The campaign shamelessly raised over $60,000 and is on track to reach the desired $100,000 goal, with the money used to pay attorney Andrew Zacks, who often represents property owners, to help the dissatisfied “Not In My Backyard” residents in the neighborhood.

More than 130 people have chipped in, although many did so anonymously. The biggest donation came from an unknown resident who gave $10,000 to the cause.

A Fox News review of records found that multiple individuals – bank executives, professors and authors – who donated to the GoFundMe page have also contributed to Democratic political groups, including thousands of dollars to the Democratic National Committee, MoveOn, Hillary Clinton’s campaign, and other left-leaning organizations.

One of the donors, Jerome Dodson, who has since scrubbed his $1,000 contribution to the campaign, is reportedly a chairman of a “responsible investment fund” that seeks to make “a positive impact on society,” according to the Washington Free Beacon. The investment fund executive donated to Democratic candidates and groups over the years, including Pelosi and Hillary Clinton.

Fox News reached out to Pelosi’s office, asking whether she offered her support for the project designed to combat homeless in her own district.

A competing GoFundMe campaign was started in support of the project for the homeless in the city, attracting a $5,000 donation from GoFundMe itself. The effort so far has garnered nearly $33,000 in donations – surpassing a set goal of $30,000.

San Francisco’s mayor, meanwhile, slammed the group opposing the construction in a statement to the San Francisco Chronicle.

“People want us to address the challenges on our streets and help our unsheltered residents into housing, and I am committed to doing the hard work to make that happen,” Breed said.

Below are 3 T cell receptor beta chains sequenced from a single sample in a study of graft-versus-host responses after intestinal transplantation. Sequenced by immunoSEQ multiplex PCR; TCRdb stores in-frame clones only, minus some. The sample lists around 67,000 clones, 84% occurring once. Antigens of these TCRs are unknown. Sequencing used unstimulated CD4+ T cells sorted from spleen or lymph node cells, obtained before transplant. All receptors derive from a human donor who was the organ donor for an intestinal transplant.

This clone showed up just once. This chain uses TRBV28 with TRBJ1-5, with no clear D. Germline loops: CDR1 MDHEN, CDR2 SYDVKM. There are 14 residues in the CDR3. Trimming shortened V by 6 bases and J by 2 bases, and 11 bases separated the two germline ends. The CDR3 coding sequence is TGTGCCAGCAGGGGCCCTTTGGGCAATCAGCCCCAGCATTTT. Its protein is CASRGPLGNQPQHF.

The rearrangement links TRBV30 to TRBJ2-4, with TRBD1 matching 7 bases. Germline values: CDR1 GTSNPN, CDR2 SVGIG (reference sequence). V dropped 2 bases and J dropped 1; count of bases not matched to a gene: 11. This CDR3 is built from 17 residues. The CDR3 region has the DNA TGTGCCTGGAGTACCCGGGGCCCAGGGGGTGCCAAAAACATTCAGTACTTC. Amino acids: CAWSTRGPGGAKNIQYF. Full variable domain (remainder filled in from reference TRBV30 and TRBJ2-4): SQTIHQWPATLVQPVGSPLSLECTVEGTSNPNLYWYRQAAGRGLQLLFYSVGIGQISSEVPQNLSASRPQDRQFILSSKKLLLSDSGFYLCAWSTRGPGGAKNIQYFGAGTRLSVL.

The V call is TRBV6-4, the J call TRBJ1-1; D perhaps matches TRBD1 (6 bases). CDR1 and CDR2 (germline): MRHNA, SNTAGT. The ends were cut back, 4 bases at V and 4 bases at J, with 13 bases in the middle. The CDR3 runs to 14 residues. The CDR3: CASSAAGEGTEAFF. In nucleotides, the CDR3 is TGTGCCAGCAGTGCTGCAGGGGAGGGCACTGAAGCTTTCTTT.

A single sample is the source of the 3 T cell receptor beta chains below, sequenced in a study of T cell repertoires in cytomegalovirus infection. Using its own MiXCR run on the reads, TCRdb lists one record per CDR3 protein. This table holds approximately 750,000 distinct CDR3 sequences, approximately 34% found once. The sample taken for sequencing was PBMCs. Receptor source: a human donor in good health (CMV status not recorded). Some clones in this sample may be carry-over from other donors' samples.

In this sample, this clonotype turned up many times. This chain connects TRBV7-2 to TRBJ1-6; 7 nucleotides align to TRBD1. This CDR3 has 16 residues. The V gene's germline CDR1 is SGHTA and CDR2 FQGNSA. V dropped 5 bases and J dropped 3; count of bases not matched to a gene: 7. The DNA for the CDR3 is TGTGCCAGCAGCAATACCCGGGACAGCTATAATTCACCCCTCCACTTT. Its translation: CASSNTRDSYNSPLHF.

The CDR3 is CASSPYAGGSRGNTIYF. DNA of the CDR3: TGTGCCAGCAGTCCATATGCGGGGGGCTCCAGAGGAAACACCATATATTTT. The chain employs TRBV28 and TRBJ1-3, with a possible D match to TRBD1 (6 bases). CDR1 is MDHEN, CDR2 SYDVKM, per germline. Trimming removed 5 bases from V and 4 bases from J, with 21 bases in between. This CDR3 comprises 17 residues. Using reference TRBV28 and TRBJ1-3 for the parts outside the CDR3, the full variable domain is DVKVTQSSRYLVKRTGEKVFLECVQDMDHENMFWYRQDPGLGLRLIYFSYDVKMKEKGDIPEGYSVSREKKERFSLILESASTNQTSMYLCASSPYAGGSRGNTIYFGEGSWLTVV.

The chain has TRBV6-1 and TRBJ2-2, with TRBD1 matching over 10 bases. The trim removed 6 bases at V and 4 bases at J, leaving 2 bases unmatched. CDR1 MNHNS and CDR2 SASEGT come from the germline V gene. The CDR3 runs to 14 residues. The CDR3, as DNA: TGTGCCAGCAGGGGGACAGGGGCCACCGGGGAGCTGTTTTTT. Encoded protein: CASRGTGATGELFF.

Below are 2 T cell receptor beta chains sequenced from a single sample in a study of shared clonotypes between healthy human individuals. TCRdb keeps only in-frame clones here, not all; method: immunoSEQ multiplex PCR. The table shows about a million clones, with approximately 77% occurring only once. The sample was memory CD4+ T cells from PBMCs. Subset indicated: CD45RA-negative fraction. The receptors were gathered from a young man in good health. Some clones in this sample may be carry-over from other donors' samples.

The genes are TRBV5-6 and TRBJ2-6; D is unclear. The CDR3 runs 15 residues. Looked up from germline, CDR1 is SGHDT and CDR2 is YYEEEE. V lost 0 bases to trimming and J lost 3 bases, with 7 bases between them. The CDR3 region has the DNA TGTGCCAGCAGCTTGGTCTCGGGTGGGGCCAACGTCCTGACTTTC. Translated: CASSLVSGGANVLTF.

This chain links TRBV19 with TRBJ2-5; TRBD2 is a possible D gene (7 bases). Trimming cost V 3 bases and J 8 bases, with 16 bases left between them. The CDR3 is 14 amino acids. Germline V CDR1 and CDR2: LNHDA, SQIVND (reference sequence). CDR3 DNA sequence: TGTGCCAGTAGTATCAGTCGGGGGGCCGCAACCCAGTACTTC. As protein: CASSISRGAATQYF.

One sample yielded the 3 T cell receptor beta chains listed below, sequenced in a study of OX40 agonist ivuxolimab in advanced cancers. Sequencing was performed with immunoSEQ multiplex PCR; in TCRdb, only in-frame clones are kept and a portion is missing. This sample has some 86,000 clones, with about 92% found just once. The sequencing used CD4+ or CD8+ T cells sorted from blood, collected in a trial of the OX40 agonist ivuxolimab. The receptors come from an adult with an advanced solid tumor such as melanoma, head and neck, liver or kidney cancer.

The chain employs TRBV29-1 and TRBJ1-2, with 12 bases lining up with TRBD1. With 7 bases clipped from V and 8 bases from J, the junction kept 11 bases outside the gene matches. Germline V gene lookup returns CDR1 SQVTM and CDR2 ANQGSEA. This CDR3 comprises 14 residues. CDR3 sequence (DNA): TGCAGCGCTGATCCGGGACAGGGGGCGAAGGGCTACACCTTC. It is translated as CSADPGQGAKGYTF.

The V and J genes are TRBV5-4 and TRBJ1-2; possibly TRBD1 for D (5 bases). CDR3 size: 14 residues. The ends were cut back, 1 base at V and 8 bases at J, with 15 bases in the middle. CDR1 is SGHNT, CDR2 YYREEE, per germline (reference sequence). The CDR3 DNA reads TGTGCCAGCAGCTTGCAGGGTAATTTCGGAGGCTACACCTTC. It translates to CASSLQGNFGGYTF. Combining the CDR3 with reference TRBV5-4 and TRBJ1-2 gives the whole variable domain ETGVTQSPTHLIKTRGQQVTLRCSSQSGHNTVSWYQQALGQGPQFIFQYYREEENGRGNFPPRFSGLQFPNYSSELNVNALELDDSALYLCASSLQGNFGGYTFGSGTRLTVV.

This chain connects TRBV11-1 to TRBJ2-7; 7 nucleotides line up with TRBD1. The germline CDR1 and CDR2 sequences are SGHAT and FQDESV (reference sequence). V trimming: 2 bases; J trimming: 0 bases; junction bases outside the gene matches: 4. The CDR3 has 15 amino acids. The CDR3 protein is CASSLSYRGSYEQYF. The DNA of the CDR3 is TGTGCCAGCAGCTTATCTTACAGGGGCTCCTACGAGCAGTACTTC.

“But it’s incredibly frustrating and disappointing,” she added, “that as soon as we put forward a solution to build a new shelter, people begin to threaten legal action.”

March 29, 2019. Tags: , , , , , , , . Housing, Politics. Leave a comment.

San Francisco spends $37,000 on each homeless person per year. So why are they still homeless?

I just came across this news article from the San Francisco affiliate of NBC News:

San Francisco is slated to spend nearly $280 million this year on housing and services for the homeless — a roughly 40 percent increase compared to just five years ago. Over that same span, however, the number of homeless in the city has largely remained the same at about 7,500 people, according to city counts.

In other words, San Francisco spends $37,000 on each homeless person per year.

So why are they still homeless?

My best guess is that it’s because this spending is more about helping the government bureaucrats and social workers than it is about actually helping the homeless.

July 16, 2018. Tags: , , , . Government waste, Housing. 1 comment.